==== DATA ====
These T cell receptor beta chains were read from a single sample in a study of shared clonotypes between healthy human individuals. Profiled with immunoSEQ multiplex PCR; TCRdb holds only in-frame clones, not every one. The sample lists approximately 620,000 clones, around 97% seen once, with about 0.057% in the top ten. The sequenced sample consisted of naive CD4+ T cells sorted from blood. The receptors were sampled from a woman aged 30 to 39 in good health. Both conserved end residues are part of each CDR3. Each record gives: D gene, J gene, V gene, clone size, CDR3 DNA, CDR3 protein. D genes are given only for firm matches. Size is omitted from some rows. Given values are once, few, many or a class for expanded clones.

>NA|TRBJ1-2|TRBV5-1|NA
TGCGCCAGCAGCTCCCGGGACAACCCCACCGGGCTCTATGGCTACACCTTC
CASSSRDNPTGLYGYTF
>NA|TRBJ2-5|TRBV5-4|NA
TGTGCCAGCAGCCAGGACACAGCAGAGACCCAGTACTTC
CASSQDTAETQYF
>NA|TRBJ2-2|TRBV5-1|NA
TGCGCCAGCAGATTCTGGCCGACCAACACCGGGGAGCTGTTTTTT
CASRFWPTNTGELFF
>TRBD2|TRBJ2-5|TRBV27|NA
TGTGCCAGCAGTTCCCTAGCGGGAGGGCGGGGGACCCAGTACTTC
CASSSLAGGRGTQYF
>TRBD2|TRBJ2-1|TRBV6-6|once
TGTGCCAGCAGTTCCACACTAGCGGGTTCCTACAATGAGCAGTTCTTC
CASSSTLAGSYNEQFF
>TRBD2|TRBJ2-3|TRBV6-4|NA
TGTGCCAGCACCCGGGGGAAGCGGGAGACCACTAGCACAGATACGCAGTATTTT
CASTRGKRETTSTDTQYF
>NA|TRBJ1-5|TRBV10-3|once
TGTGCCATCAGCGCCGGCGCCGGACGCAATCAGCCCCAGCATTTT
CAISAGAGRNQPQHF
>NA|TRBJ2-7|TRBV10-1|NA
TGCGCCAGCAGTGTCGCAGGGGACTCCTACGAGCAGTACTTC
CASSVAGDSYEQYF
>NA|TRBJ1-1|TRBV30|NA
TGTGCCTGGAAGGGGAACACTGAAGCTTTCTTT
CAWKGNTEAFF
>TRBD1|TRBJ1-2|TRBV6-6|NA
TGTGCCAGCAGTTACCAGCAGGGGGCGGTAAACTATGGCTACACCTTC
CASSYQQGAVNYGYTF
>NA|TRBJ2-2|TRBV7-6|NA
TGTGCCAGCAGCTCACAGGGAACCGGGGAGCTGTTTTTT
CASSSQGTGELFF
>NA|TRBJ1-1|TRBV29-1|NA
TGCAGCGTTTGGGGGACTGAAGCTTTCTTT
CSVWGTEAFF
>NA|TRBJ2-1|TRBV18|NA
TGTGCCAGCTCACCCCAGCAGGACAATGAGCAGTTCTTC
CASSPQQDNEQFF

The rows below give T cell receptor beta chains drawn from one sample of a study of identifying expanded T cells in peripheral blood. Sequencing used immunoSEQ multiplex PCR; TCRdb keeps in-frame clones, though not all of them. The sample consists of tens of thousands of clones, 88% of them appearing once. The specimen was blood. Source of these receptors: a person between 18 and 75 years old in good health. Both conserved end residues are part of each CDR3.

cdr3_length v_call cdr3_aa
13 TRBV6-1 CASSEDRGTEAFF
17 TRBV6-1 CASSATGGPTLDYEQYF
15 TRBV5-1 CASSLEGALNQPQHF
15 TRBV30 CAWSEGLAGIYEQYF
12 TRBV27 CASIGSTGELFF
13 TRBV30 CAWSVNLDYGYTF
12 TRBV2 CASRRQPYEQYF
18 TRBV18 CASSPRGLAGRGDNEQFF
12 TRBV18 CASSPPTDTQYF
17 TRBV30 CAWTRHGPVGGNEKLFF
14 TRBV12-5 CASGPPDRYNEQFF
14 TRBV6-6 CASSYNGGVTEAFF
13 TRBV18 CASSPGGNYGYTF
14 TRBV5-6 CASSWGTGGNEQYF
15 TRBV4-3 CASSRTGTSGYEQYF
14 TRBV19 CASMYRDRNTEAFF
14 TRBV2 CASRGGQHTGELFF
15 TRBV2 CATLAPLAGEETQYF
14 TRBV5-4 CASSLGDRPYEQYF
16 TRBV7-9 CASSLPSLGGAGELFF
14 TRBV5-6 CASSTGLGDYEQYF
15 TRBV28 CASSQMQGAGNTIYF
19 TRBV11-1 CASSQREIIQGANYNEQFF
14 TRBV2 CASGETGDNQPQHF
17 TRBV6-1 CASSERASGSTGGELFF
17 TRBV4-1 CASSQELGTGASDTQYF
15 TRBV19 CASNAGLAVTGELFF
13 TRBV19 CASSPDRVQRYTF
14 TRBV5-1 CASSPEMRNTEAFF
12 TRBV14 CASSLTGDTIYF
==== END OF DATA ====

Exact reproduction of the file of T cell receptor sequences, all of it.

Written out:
These T cell receptor beta chains were read from a single sample in a study of shared clonotypes between healthy human individuals. Profiled with immunoSEQ multiplex PCR; TCRdb holds only in-frame clones, not every one. The sample lists approximately 620,000 clones, around 97% seen once, with about 0.057% in the top ten. The sequenced sample consisted of naive CD4+ T cells sorted from blood. The receptors were sampled from a woman aged 30 to 39 in good health. Both conserved end residues are part of each CDR3. Each record gives: D gene, J gene, V gene, clone size, CDR3 DNA, CDR3 protein. D genes are given only for firm matches. Size is omitted from some rows. Given values are once, few, many or a class for expanded clones.

>NA|TRBJ1-2|TRBV5-1|NA
TGCGCCAGCAGCTCCCGGGACAACCCCACCGGGCTCTATGGCTACACCTTC
CASSSRDNPTGLYGYTF
>NA|TRBJ2-5|TRBV5-4|NA
TGTGCCAGCAGCCAGGACACAGCAGAGACCCAGTACTTC
CASSQDTAETQYF
>NA|TRBJ2-2|TRBV5-1|NA
TGCGCCAGCAGATTCTGGCCGACCAACACCGGGGAGCTGTTTTTT
CASRFWPTNTGELFF
>TRBD2|TRBJ2-5|TRBV27|NA
TGTGCCAGCAGTTCCCTAGCGGGAGGGCGGGGGACCCAGTACTTC
CASSSLAGGRGTQYF
>TRBD2|TRBJ2-1|TRBV6-6|once
TGTGCCAGCAGTTCCACACTAGCGGGTTCCTACAATGAGCAGTTCTTC
CASSSTLAGSYNEQFF
>TRBD2|TRBJ2-3|TRBV6-4|NA
TGTGCCAGCACCCGGGGGAAGCGGGAGACCACTAGCACAGATACGCAGTATTTT
CASTRGKRETTSTDTQYF
>NA|TRBJ1-5|TRBV10-3|once
TGTGCCATCAGCGCCGGCGCCGGACGCAATCAGCCCCAGCATTTT
CAISAGAGRNQPQHF
>NA|TRBJ2-7|TRBV10-1|NA
TGCGCCAGCAGTGTCGCAGGGGACTCCTACGAGCAGTACTTC
CASSVAGDSYEQYF
>NA|TRBJ1-1|TRBV30|NA
TGTGCCTGGAAGGGGAACACTGAAGCTTTCTTT
CAWKGNTEAFF
>TRBD1|TRBJ1-2|TRBV6-6|NA
TGTGCCAGCAGTTACCAGCAGGGGGCGGTAAACTATGGCTACACCTTC
CASSYQQGAVNYGYTF
>NA|TRBJ2-2|TRBV7-6|NA
TGTGCCAGCAGCTCACAGGGAACCGGGGAGCTGTTTTTT
CASSSQGTGELFF
>NA|TRBJ1-1|TRBV29-1|NA
TGCAGCGTTTGGGGGACTGAAGCTTTCTTT
CSVWGTEAFF
>NA|TRBJ2-1|TRBV18|NA
TGTGCCAGCTCACCCCAGCAGGACAATGAGCAGTTCTTC
CASSPQQDNEQFF

The rows below give T cell receptor beta chains drawn from one sample of a study of identifying expanded T cells in peripheral blood. Sequencing used immunoSEQ multiplex PCR; TCRdb keeps in-frame clones, though not all of them. The sample consists of tens of thousands of clones, 88% of them appearing once. The specimen was blood. Source of these receptors: a person between 18 and 75 years old in good health. Both conserved end residues are part of each CDR3.

cdr3_length v_call cdr3_aa
13 TRBV6-1 CASSEDRGTEAFF
17 TRBV6-1 CASSATGGPTLDYEQYF
15 TRBV5-1 CASSLEGALNQPQHF
15 TRBV30 CAWSEGLAGIYEQYF
12 TRBV27 CASIGSTGELFF
13 TRBV30 CAWSVNLDYGYTF
12 TRBV2 CASRRQPYEQYF
18 TRBV18 CASSPRGLAGRGDNEQFF
12 TRBV18 CASSPPTDTQYF
17 TRBV30 CAWTRHGPVGGNEKLFF
14 TRBV12-5 CASGPPDRYNEQFF
14 TRBV6-6 CASSYNGGVTEAFF
13 TRBV18 CASSPGGNYGYTF
14 TRBV5-6 CASSWGTGGNEQYF
15 TRBV4-3 CASSRTGTSGYEQYF
14 TRBV19 CASMYRDRNTEAFF
14 TRBV2 CASRGGQHTGELFF
15 TRBV2 CATLAPLAGEETQYF
14 TRBV5-4 CASSLGDRPYEQYF
16 TRBV7-9 CASSLPSLGGAGELFF
14 TRBV5-6 CASSTGLGDYEQYF
15 TRBV28 CASSQMQGAGNTIYF
19 TRBV11-1 CASSQREIIQGANYNEQFF
14 TRBV2 CASGETGDNQPQHF
17 TRBV6-1 CASSERASGSTGGELFF
17 TRBV4-1 CASSQELGTGASDTQYF
15 TRBV19 CASNAGLAVTGELFF
13 TRBV19 CASSPDRVQRYTF
14 TRBV5-1 CASSPEMRNTEAFF
12 TRBV14 CASSLTGDTIYF